Whitfield Diffie may have helped lead a revolution in computer cryptography decades ago, but he still spends plenty of time worrying about the same questions: How safe are our digital communications? And what's the next threat up around the bend?
For decades, Diffie has held a senior statesman position among those crypto specialists who work outside the military and the halls of the NSA. The 71-year-old spends some of his days at Stanford University now, where he is a consulting scholar for the Center for International Security and Cooperation. But the technology he helped developed — public key cryptography — underlies many Internet services in constant use around the world, and the encryption of online communications has once again become a hot topic after politicians raised fears about terrorist use of encrypted apps in the aftermath of the attacks in Paris and San Bernardino, California.
These days, nearly 40 years after he and partner Martin Hellman published a paper describing their public key breakthrough, in which they built on the work of computer scientist Ralph Merkle, Diffie says he is as worried as ever about the threats to privacy and security in an ever-evolving online world.
"To my mind, the most critical thing is [that] our grand vulnerability is not to physical terrorism, but to a cyber attack on our critical infrastructure," Diffie said in an interview with NBC News on Monday.
"There are half a dozen critical infrastructures: power, of course, gas and water, transportation, banking, communications," Diffie said. "They've been growing up for a long time, and opponents who have real capability to survey these systems stand a chance of developing a technique for causing them to collapse."
Even with more people concerned about hacks in the aftermath of prominent breaches at Sony, Anthem and Target, among others, the sort of future threat Diffie envisions still isn't the kind of thing most Americans worry about regularly. Far more topical, at least in recent months, has been the issue of whether terrorists are using encryption to hide from the watchful eyes of Western intelligence.
In the United States, officials from the director of the FBI to the Manhattan district attorney have pushed for a legal "backdoor" into encrypted devices and services, as tech companies including Google and Apple have set up their systems so that they don't even have the keys to turn over should the cops come knocking.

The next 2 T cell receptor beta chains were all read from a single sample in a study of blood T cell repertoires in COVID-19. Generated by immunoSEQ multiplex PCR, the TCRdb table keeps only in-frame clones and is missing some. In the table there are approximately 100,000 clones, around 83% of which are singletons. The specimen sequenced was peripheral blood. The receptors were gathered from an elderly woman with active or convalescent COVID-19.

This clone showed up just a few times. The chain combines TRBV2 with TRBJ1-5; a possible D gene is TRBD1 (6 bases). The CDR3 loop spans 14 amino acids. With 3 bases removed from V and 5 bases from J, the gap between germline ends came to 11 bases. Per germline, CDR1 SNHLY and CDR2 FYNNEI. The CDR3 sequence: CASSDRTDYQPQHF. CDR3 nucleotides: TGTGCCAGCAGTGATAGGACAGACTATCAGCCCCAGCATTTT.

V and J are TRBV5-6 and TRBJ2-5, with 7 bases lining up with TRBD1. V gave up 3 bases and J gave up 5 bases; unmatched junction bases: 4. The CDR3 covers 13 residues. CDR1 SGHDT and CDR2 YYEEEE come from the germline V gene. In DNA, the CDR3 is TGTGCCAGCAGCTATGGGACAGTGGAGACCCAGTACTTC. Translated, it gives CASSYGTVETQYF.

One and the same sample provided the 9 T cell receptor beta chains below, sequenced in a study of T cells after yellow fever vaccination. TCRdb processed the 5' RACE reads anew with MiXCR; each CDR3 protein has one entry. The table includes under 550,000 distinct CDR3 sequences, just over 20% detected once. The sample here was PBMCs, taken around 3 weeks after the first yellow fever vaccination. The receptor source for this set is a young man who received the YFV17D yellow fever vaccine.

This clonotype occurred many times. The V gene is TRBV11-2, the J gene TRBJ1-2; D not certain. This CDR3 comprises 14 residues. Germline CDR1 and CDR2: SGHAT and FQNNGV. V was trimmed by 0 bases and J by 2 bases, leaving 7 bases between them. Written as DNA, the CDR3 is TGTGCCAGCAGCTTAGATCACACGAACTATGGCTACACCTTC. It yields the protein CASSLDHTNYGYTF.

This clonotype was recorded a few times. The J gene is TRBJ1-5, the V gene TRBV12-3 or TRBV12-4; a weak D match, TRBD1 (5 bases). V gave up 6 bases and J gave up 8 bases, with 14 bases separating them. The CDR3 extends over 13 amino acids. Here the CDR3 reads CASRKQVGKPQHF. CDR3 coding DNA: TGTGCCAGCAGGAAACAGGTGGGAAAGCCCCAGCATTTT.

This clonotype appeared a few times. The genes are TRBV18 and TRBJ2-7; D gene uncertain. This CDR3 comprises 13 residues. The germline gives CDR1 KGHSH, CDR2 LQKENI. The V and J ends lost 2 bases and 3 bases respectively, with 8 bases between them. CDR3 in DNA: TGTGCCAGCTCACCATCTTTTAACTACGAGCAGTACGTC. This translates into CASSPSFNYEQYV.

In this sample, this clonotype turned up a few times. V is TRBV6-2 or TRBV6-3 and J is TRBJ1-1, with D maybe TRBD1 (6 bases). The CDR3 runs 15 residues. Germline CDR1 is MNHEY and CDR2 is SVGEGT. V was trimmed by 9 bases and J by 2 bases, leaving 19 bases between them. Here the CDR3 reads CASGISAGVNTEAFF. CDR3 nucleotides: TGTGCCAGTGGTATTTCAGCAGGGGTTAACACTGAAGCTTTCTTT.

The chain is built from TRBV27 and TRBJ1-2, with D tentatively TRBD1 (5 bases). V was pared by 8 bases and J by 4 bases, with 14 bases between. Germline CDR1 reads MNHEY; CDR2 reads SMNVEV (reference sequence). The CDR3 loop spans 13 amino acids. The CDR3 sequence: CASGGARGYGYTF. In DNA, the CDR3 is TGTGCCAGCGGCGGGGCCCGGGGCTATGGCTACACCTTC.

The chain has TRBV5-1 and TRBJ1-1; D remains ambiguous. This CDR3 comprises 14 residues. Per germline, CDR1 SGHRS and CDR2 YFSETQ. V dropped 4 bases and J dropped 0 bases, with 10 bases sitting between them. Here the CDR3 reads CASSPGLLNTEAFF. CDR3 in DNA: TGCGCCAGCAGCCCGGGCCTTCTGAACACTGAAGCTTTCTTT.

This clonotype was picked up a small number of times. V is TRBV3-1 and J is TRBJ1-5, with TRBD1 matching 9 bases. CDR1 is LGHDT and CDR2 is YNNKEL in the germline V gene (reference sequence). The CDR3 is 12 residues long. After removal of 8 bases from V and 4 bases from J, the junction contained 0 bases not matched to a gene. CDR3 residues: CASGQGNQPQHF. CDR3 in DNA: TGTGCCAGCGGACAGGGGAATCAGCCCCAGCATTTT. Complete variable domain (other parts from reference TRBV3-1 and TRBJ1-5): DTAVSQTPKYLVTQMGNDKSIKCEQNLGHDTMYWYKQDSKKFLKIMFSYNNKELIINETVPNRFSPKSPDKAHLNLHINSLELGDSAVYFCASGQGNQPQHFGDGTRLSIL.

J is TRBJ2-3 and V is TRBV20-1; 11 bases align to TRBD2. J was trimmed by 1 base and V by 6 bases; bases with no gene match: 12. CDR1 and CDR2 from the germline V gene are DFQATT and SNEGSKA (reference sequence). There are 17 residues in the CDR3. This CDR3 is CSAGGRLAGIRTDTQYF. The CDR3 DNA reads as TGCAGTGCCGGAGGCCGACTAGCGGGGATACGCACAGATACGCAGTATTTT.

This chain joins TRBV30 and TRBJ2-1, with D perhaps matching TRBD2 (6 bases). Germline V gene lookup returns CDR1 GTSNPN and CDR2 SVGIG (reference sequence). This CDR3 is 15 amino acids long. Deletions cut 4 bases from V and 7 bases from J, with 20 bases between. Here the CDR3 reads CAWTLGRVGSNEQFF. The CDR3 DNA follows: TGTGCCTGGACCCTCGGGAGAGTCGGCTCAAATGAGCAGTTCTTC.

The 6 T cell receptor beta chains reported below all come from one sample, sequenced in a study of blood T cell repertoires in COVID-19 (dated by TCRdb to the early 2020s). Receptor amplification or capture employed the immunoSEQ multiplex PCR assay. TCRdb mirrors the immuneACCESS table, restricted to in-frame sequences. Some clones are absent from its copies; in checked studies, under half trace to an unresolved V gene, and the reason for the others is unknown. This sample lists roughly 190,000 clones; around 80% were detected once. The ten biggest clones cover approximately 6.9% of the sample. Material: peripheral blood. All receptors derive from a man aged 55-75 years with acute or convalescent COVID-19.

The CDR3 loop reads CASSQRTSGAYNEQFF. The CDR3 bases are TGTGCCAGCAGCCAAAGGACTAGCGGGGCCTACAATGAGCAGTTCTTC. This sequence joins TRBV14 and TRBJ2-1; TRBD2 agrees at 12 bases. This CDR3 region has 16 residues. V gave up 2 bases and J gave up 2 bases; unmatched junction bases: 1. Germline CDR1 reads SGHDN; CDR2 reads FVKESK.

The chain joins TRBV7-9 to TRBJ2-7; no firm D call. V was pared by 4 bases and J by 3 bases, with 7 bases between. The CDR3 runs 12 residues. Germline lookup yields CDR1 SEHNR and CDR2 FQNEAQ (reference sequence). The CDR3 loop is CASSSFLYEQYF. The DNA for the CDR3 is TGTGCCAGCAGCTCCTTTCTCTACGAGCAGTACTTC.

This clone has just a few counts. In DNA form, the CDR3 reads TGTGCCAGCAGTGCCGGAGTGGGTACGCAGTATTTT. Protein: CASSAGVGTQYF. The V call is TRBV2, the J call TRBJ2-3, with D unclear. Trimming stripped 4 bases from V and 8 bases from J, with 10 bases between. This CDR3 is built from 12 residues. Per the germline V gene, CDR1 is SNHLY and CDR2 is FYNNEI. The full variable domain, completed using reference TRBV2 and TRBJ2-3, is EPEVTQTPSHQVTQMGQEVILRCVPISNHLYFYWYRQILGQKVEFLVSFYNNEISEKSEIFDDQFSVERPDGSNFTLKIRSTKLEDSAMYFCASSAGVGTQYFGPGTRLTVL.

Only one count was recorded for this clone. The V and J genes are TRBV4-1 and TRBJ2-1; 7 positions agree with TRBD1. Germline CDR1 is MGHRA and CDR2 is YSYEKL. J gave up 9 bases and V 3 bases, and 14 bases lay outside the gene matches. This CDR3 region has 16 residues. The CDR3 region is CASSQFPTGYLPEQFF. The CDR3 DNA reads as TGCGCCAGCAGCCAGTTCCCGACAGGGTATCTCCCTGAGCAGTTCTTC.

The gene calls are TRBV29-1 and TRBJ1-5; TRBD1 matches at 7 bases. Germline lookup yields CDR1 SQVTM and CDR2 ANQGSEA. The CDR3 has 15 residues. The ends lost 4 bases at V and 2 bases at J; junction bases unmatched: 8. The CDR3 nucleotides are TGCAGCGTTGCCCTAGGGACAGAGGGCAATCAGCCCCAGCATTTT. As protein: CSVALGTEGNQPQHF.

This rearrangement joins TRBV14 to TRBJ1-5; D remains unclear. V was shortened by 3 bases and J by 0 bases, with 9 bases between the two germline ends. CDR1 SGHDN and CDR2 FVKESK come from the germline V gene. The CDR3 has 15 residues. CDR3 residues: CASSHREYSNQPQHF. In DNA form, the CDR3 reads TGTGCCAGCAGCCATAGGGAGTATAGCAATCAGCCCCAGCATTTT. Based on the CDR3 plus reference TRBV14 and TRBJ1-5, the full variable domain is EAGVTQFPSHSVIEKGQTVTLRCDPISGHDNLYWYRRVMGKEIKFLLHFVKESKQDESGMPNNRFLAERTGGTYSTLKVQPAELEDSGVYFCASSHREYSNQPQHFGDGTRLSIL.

On Wednesday, FBI Director James Comey told a Senate committee hearing that one of the Garland, Texas, shooters had exchanged 109 messages with an "overseas terrorist" before carrying out the attack, but that the messages couldn't be read by investigators because they were encrypted.
Diffie, who spoke to NBC News before Comey's remarks, doesn't think it's a good idea to limit the use of encryption just because it can be misused by a few.
"This is like saying, well, you know, cars are of use to bank robbers. This was at one time a very major thing," he said. "Nobody ever took seriously at that time the notion that you should cut down the abilities of cars in order to solve one particular sort of crime."
And while the men and women tasked with keeping Americans safe say they fear that encryption will help terrorists "go dark," Diffie says that building in access for investigators will open a number of new and challenging questions. Diffie was one of 15 cryptography and computer experts who authored a 31-page report published in July in which they said that creating "exceptional access" for law enforcement would lead to "unanticipated, hard to detect security flaws."
Those could include making it difficult to deny ally countries or other partners access to the "backdoors," even if that was not the original intent, he said.
"If you think about building trapdoors into these things, there are several problems that come up. There have been people who've said — I think too carelessly — that basically, if you build a trapdoor into it, somebody else will discover it," Diffie said. "I think what's actually true is, if you build a trapdoor into it, you will not be able to not deny use of that trapdoor to other people. So you have other governments, maybe other kinds of entities, economically powerful, militarily powerful, the people you want favors from."
"Once you have a capability, the basic thing that happens with it is you begin trading it with other people," Diffie said. "And so it's hard to see how that could ever be kept just to the U.S. government."